The Official E-Newsletter of the Institution of Engineers Sri Lanka   |  Issue 48 - September / October 2020

Till Sun and Moon Shines [Part 6]

By Eng. Chandana Jayawardana

Turning towards histories for directives towards futures.

Previous parts of this series were dedicated to discuss the 'sustainability' as perceived in different contexts and different approaches suggested to achieve the sustainability goals. As far as these approaches are concerned, we, Sri Lankans, do have an advantage over many of the nations in the world. With archaeologically proven urbanized settlements since 7th century BCE and literally recorded history since 3rd century BCE, Sri Lanka is a land of many ancient engineering accomplishments scattered all over the island. Many of them are in dilapidated state serving no practical purpose today, but some are still serving us, virtually fulfilling the original function they were supposed to fulfill. This long-term functioning may give us some direction to think of sustainability in a different perspective.

A sticking example of this type of sustainability is visible when we visit the Abhaya veva bund at Anuradhapura. Considered to be the earliest reservoir built around the city of Anuradhapura, Abhaya veva is dated to the reign of king Pandukabhaya (circa 4th century BCE) (Mahavamsa x:89). Henry Parker's below words may do the justification to this ancient work, "It is sometimes mentioned casually in the early part of the histories - in the time of Pandukabhaya and subsequently - always as a reservoir in working order ; and it appears to have remained unbreached as long as Anuradhapura was inhabited - that is, for more than 1500 years, a respectable record for a work of such early date. Of no structures can it be said more truly than of reservoirs, that the most successful works have no history. Decade follows decade, century succeeds century, and while the work is performing its functions satisfactorily there is nothing in its life that is worth recording, except the levels of the water in it year by year" (Parker: 361).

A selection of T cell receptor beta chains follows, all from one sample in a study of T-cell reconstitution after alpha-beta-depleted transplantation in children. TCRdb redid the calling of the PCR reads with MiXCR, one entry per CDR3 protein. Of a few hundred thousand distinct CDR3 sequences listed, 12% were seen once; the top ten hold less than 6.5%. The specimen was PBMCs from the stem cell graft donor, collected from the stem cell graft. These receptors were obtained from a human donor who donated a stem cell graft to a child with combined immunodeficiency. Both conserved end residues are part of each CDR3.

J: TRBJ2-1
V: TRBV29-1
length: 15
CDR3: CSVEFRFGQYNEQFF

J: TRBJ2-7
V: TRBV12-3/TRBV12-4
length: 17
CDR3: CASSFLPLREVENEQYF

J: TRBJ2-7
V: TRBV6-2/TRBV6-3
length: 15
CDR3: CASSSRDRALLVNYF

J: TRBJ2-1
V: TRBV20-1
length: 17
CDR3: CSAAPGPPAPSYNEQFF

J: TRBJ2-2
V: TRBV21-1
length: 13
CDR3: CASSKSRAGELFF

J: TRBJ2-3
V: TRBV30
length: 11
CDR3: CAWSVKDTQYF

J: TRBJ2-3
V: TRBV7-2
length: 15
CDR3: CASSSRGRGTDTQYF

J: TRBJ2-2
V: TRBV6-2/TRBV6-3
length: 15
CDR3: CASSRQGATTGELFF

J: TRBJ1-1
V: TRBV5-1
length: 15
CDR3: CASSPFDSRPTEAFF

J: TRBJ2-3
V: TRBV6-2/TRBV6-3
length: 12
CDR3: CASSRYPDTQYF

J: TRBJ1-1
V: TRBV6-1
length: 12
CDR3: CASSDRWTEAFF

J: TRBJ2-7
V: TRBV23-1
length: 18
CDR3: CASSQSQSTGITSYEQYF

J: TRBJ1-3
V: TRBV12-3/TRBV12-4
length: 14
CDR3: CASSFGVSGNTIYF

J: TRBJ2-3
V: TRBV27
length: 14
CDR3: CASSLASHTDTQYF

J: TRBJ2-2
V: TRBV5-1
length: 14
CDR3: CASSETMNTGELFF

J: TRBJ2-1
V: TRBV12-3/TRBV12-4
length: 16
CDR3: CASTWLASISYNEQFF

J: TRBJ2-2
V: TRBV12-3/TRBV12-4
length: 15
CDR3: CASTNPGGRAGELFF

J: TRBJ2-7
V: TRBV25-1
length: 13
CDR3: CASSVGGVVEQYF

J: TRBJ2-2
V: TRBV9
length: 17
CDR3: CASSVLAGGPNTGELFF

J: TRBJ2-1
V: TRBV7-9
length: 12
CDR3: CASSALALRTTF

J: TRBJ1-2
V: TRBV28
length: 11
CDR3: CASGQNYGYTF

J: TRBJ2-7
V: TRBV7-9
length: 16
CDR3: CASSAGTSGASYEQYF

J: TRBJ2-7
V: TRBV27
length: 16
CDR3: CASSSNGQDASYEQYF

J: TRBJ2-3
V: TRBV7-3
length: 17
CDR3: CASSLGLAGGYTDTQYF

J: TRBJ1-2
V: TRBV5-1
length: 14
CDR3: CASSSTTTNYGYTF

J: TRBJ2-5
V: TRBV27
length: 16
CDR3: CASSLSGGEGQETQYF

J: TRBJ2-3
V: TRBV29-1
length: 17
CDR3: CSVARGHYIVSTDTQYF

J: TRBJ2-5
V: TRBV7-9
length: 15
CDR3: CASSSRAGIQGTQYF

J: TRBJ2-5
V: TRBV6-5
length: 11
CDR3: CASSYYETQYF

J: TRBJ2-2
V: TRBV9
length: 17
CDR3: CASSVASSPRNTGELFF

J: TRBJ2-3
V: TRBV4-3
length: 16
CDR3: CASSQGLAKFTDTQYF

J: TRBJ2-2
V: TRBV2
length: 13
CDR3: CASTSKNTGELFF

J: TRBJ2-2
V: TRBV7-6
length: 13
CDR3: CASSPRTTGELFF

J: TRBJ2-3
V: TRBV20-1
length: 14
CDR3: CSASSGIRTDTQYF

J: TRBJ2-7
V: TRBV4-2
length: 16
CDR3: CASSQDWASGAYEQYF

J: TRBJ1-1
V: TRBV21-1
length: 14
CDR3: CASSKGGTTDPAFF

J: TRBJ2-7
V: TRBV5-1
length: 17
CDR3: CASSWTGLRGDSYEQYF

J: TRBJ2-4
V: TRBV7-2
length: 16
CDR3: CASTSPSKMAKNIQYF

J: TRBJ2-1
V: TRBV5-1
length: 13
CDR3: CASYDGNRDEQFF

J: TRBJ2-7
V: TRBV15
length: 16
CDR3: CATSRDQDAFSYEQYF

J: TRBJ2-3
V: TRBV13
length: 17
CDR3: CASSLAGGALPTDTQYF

Over the waters of Abhaya wewa, the dome and the spire of Ruwanweliseya is visible in shining white. Its construction is dated back to the reign of king Dutugemunu (161-137 BCE) (Mahavamsa xxix:1-70), and up to date, one of the world's tallest ancient monuments. The stupa is surrounded by large paved terraces and platforms, gate ways, walls and image houses which add to the beauty of the place.

Ruwanweliseya over the waters of Abhaya veva

Obviously both Abhaya veva and Ruwanweliseya would have been subjected to dilapidation over the time, but with necessary renovation and maintenance works, still stands fulfilling the functions they were originally supposed to fulfil. Abhaya veva still caters the water requirements of all sectors and Ruwanweliseya is one of the major iconic saririkacetiya occupying the most revered status in Buddhist minds. This is almost two thousand years after their original construction, and with necessary maintenance, will stand for many more centuries to come. Not only the Abhaya veva and Ruwanweliseya, but vast amount of man-made water works and monumental structures are scattered across the island, catering their original functions, with histories going back to thousands of years. Aren't these provide us some pragmatic examples for the sustainability? If we study their design and maintenance factors, wouldn't that provide us some guidelines for sustainability in engineering accomplishments? The coming parts of this column will be dedicated to discuss these areas, focusing on our histories to find out directives to our futures.


Parker, H., Ancient Ceylon, Asian Education Services, 2001

Mahava?sa, Wilhelm Geiger (trans.), Buddhist Cultural Centre, 2003


Eng. Chandana Jayawardana has earned his first degree in Electrical Engineering from University of Moratuwa and then, post graduate qualifications in Industrial Engineering and Buddhist Studies. He is currently working as Design Manager, Balfour Beatty Ceylon (Pvt) Ltd, Katunayake.